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Here Is Where: Caledonia Prison Farm

Andrew Carroll | Published: January 31, 2014 at 12:21 pm
A Carolina Moonshiner Helps Win WWII SEVERAL SHOTS SEEMED to come out of nowhere. One bullet whizzed past Sheriff N.H. McGeachy's face, almost nicking his nose, and another clipped Deputy Bill West's ear. McGeachy had seen at least three men …

Book Review: Engineers of Victory, by Paul Kennedy

HistoryNet Staff | Published: October 30, 2013 at 10:55 am
Paul Kennedy's book Engineers of Victory looks at the critical contribution engineering and multidisciplinary coordination made toward Allied victory in World War II.

Air Cav: How Soldiers in the Sky Reshaped Combat on the Ground

Joseph Abodeely | Published: July 24, 2013 at 4:07 pm
In the Vietnam War, adapting old principles of traditional cavalry to the new capabilities of the helicopter created an unprecedented fighting force

Coast to Coast on Sun Power

Martin A. Bartels | Published: July 12, 2013 at 1:51 pm
The Solar Impulse soars over the Golden Gate Bridge during tests in April 2013. [Image: Solar Impulse] Imagine flying 900 miles at about 40 mph in a cockpit that has half the interior space of a Mini Cooper, with wings …

New Drone Designs Take Wing

Published: July 12, 2013 at 1:51 pm
Even as debate continues over the ethical use of drones in foreign and domestic airspace, two new drone designs are nearing full airworthiness.

Letter From Aviation History—September 2013

Carl von Wodtke | Published: July 12, 2013 at 1:50 pm
The September 2013 Letter From Aviation History discusses the ramifications of emerging drone technology.

Zeiss Scherenfernrohr: Ears Like a Donkey—Eyes Like a Hawk

Jon Guttman | Published: July 03, 2013 at 12:28 pm
The 8- to 10-power Zeiss Scherenfernrohr prism binoculars enabled observers to track enemy movements without putting themselves in the direct line of fire.

Webley & Scott Mk VI Revolver: The British Officer’s Man-Stopper of Choice

Jon Guttman | Published: July 03, 2013 at 12:14 pm
The Webley & Scott Mk VI top-break revolver was a versatile weapon, designed with trench warfare in mind, that remained popular with British officers through World War II.

Table of Contents—July 2013 Aviation History

Published: May 06, 2013 at 11:35 am
The July 2013 issue of Aviation History offers compelling stories, including Dambusters (a complex RAF bombing mission over Germany), a profile of the Heinkel He-162, and the noble story of the 1926 team of U.S. Army airmen who flew 22,000 miles around Latin America.

Worth the price tag?

Published: May 03, 2013 at 3:31 pm
Aviation History Reader Poll At an estimated cost of $135 million per airplane, Lockheed Martin's F-35 Lightning II Joint Strike Fighter is the most expensive weapons program in U.S. history. When the fighter finally becomes fully operational, will it be …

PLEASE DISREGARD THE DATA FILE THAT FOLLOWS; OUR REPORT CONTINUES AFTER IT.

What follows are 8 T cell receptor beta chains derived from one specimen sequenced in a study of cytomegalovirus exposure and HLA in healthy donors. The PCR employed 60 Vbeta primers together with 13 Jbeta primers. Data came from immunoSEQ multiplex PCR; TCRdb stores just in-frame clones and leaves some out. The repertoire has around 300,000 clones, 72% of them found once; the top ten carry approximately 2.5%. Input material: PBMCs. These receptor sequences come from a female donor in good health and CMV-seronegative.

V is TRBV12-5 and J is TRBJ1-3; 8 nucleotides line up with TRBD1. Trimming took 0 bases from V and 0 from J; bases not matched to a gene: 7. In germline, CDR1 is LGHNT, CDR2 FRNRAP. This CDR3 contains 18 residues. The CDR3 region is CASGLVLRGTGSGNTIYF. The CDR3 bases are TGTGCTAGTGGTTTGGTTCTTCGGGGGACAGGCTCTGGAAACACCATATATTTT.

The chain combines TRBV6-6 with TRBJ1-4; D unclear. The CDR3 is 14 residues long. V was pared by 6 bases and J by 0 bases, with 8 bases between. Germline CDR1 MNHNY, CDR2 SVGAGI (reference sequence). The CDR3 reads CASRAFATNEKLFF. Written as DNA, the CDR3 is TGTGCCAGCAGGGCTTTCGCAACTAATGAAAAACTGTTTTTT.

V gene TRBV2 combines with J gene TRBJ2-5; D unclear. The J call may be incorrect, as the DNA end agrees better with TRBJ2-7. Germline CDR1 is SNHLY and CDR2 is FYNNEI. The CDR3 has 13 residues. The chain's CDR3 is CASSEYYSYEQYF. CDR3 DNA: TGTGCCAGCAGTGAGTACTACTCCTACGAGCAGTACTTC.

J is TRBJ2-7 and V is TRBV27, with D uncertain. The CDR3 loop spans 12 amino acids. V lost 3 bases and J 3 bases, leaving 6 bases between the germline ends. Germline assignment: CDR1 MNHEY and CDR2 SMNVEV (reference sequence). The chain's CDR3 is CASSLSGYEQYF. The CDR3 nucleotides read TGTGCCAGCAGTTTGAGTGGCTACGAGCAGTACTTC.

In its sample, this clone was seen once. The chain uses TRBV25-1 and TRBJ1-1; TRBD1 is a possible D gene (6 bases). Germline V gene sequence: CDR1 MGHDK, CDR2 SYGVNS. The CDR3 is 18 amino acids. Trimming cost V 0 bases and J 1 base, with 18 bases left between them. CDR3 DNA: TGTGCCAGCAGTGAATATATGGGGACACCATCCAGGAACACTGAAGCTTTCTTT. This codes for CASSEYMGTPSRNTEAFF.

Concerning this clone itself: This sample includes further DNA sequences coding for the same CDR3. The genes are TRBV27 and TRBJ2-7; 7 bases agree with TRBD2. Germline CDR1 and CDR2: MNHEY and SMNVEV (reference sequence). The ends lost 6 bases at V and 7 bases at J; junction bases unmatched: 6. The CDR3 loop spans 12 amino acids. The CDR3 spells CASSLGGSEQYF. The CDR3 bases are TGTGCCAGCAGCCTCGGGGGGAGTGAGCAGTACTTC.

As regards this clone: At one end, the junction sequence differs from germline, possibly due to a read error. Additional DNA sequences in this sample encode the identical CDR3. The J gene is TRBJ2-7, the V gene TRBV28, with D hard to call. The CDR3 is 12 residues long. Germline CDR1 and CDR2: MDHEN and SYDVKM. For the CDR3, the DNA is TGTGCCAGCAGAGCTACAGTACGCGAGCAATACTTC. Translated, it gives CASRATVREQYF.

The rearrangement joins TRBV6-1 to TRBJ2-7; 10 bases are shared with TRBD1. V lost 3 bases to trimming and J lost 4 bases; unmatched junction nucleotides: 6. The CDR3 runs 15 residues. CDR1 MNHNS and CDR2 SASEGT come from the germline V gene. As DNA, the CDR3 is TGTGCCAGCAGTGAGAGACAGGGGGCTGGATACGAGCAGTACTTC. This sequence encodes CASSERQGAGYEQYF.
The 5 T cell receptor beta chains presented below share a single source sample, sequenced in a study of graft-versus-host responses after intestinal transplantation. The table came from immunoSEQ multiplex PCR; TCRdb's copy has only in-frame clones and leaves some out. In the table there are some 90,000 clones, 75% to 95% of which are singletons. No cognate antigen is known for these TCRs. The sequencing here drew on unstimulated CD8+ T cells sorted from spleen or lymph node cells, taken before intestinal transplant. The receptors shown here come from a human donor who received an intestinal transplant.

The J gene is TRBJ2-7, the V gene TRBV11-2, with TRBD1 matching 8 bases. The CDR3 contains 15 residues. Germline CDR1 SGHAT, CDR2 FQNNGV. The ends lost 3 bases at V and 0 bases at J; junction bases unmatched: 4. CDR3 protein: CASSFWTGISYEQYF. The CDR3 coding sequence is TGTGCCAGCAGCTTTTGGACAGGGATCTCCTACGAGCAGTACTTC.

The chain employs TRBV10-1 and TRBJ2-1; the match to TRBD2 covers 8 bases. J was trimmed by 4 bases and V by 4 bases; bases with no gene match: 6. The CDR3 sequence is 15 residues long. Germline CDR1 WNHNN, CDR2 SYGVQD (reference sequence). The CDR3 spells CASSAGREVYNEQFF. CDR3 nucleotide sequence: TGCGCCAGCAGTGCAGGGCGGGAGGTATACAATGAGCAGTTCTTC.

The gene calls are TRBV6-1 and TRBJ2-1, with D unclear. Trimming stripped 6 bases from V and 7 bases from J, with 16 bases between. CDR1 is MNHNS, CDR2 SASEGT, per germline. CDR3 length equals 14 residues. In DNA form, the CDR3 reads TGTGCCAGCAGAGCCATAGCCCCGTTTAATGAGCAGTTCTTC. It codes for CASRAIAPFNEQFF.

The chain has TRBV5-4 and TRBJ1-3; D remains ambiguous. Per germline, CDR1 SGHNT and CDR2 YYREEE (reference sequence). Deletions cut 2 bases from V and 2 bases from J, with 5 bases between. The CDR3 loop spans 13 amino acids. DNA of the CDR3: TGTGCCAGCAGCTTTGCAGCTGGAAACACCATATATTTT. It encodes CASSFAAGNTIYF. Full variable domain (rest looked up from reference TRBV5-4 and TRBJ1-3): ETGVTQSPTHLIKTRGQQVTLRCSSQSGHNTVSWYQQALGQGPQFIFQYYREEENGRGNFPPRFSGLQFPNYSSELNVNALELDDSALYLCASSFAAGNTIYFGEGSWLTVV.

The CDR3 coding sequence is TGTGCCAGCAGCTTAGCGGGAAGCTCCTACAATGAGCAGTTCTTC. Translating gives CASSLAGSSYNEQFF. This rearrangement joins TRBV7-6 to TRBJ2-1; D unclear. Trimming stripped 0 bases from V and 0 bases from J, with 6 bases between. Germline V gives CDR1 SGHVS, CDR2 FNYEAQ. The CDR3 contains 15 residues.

The Dambusters

Nicholas O'Dell | Published: May 03, 2013 at 2:42 pm
View our exclusive animation and preview our story about the bold British raid on Germany’s strategic river dams.

LAS Contract Dispute Continues

Martin A. Bartels | Published: May 03, 2013 at 2:13 pm
The A-29 Super Tucano by Embraer. (© Embraer)   A contract for 20 light air support (LAS) airplanes destined for Afghanistan's fledgling air force has stalled again, as Beechcraft Corporation filed suit against the U.S. Air Force to halt work on …

Letter From Aviation History—July 2013

Published: May 03, 2013 at 2:03 pm
The July 2013 Letter From Aviation History tackles issues surrounding U.S. military procurement, as it relates to the controversial Lockheed Martin F-35 Lightning II Joint Strike Fighter.

Wild Duel: Weasels vs SAMs Over Dong Hoi

Warren E. Thompson | Published: March 19, 2013 at 1:58 pm
During the Vietnam War, the Wild Weasels flew as a protection screen in specially equipped F-105F Thuds into a target area to sweep and destroy surface to air missile (SAM) sites, to protect "strike packages" or a flight of fighters that followed on

Torpedo Junction

John Prados | Published: March 04, 2013 at 2:23 pm
In the battle for Guadalcanal, Imperial submarines ruled the sea—until rigid doctrine dragged them down.

Germany's He111 Medium Bomber

Jim Laurier | Published: March 04, 2013 at 2:19 pm
  Click for larger image. To see past Weapons Manuals by Max Gadney, click here. This infographic originally appeared in the January/February issue of World War II magazine.    …
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